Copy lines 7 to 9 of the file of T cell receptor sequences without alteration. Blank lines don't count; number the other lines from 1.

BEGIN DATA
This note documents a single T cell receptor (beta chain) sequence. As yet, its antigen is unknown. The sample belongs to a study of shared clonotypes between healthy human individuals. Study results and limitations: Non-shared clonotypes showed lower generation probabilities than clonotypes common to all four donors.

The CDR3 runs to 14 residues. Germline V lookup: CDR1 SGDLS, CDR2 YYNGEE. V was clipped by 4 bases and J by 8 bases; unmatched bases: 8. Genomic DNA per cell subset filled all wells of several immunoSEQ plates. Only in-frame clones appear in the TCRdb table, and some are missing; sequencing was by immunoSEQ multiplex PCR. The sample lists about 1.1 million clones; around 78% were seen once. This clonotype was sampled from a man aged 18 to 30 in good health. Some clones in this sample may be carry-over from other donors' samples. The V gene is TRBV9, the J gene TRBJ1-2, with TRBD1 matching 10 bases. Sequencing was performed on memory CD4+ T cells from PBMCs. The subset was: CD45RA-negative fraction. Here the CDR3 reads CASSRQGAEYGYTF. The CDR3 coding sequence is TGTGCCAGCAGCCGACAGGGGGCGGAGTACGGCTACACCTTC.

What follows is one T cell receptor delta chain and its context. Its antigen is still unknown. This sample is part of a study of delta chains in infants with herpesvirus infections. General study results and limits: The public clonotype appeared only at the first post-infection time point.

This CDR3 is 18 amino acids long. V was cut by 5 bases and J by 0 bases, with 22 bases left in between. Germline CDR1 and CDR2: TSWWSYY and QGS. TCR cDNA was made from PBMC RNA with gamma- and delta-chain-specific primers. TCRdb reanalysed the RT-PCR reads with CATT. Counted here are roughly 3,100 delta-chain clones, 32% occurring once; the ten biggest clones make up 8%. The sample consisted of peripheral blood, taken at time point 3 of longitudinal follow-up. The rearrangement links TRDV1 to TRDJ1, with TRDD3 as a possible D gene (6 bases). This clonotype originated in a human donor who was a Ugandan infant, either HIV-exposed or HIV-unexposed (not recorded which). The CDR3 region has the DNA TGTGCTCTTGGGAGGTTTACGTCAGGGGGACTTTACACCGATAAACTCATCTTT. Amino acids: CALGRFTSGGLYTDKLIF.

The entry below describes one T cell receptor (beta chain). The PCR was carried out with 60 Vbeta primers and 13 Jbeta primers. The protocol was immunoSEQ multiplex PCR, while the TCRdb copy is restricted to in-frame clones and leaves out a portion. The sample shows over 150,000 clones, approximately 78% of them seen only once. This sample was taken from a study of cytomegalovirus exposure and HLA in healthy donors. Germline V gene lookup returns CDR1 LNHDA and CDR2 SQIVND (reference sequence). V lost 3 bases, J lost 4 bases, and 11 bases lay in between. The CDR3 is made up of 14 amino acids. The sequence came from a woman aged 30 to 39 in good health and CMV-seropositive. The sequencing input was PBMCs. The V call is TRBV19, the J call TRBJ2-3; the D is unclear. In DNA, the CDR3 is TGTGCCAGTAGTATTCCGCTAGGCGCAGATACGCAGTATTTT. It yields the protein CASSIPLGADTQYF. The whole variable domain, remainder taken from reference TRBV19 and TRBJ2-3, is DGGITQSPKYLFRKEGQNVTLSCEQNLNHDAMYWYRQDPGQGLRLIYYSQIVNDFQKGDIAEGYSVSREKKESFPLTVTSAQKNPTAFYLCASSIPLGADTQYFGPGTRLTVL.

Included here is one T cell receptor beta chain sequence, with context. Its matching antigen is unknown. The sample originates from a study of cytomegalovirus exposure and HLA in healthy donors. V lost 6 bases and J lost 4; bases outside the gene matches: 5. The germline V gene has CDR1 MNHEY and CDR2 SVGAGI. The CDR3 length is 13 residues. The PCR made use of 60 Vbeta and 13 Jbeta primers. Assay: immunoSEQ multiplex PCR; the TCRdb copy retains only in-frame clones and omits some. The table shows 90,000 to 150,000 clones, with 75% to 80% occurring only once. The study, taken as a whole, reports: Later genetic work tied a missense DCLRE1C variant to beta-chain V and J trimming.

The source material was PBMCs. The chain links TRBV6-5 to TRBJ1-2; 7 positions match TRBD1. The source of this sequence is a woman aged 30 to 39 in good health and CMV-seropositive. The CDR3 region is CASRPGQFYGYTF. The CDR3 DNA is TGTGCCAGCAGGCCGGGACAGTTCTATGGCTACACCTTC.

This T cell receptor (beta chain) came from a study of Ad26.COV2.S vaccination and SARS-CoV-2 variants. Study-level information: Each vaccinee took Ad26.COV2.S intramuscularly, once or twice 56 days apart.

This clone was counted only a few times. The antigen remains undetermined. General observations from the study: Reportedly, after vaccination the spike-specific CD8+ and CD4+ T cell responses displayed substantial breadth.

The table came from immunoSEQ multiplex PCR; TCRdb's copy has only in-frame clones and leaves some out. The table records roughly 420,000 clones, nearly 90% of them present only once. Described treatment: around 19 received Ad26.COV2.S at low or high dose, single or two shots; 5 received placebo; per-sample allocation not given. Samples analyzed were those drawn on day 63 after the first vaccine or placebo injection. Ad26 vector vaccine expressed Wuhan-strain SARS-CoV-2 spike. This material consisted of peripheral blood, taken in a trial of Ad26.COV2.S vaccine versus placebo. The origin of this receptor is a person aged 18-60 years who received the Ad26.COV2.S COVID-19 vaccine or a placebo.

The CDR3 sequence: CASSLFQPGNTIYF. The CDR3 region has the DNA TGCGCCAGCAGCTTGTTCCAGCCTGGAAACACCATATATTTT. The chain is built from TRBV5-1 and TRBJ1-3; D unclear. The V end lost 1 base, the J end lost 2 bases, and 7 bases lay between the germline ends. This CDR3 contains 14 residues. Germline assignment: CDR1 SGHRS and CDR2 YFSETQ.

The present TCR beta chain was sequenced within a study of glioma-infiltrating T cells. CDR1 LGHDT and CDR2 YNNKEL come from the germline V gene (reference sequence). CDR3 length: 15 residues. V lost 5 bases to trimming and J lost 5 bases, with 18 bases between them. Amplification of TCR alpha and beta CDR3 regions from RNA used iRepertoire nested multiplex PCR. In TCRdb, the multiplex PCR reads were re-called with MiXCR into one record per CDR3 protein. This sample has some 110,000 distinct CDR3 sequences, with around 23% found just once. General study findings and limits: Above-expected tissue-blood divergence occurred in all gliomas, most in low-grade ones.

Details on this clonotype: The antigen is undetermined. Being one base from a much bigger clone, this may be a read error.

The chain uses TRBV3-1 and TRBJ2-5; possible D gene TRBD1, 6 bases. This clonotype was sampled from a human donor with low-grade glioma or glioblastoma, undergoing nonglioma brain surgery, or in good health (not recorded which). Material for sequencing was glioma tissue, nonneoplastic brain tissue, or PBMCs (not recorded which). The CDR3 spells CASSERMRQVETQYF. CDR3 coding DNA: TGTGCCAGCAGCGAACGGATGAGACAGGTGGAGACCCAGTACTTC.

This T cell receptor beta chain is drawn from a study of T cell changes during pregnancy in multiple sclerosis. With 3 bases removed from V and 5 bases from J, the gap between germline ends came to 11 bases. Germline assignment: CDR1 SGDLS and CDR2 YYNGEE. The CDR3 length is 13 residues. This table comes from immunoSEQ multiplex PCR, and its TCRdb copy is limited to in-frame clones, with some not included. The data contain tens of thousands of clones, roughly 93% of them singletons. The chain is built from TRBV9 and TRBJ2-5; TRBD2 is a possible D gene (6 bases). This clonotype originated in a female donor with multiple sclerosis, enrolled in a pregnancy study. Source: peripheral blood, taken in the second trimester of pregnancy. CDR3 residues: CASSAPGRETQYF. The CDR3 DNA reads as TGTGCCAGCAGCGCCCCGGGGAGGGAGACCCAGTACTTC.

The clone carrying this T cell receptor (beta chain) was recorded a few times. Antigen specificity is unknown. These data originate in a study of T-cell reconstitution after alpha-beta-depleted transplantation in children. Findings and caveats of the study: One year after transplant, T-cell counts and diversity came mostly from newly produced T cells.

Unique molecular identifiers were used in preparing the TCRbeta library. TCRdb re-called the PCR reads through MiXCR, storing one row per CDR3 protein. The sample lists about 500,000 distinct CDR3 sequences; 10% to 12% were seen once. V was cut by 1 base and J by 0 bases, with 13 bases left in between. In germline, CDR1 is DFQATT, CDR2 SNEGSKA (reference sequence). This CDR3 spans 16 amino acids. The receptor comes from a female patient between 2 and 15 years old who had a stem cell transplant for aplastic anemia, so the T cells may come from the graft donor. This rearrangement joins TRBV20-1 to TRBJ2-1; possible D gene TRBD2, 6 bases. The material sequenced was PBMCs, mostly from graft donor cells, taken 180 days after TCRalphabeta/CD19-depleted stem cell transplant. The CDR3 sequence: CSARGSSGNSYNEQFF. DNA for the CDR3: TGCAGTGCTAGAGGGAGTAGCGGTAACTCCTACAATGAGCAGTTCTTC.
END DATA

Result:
The source material was PBMCs. The chain links TRBV6-5 to TRBJ1-2; 7 positions match TRBD1. The source of this sequence is a woman aged 30 to 39 in good health and CMV-seropositive. The CDR3 region is CASRPGQFYGYTF. The CDR3 DNA is TGTGCCAGCAGGCCGGGACAGTTCTATGGCTACACCTTC.

This T cell receptor (beta chain) came from a study of Ad26.COV2.S vaccination and SARS-CoV-2 variants. Study-level information: Each vaccinee took Ad26.COV2.S intramuscularly, once or twice 56 days apart.

This clone was counted only a few times. The antigen remains undetermined. General observations from the study: Reportedly, after vaccination the spike-specific CD8+ and CD4+ T cell responses displayed substantial breadth.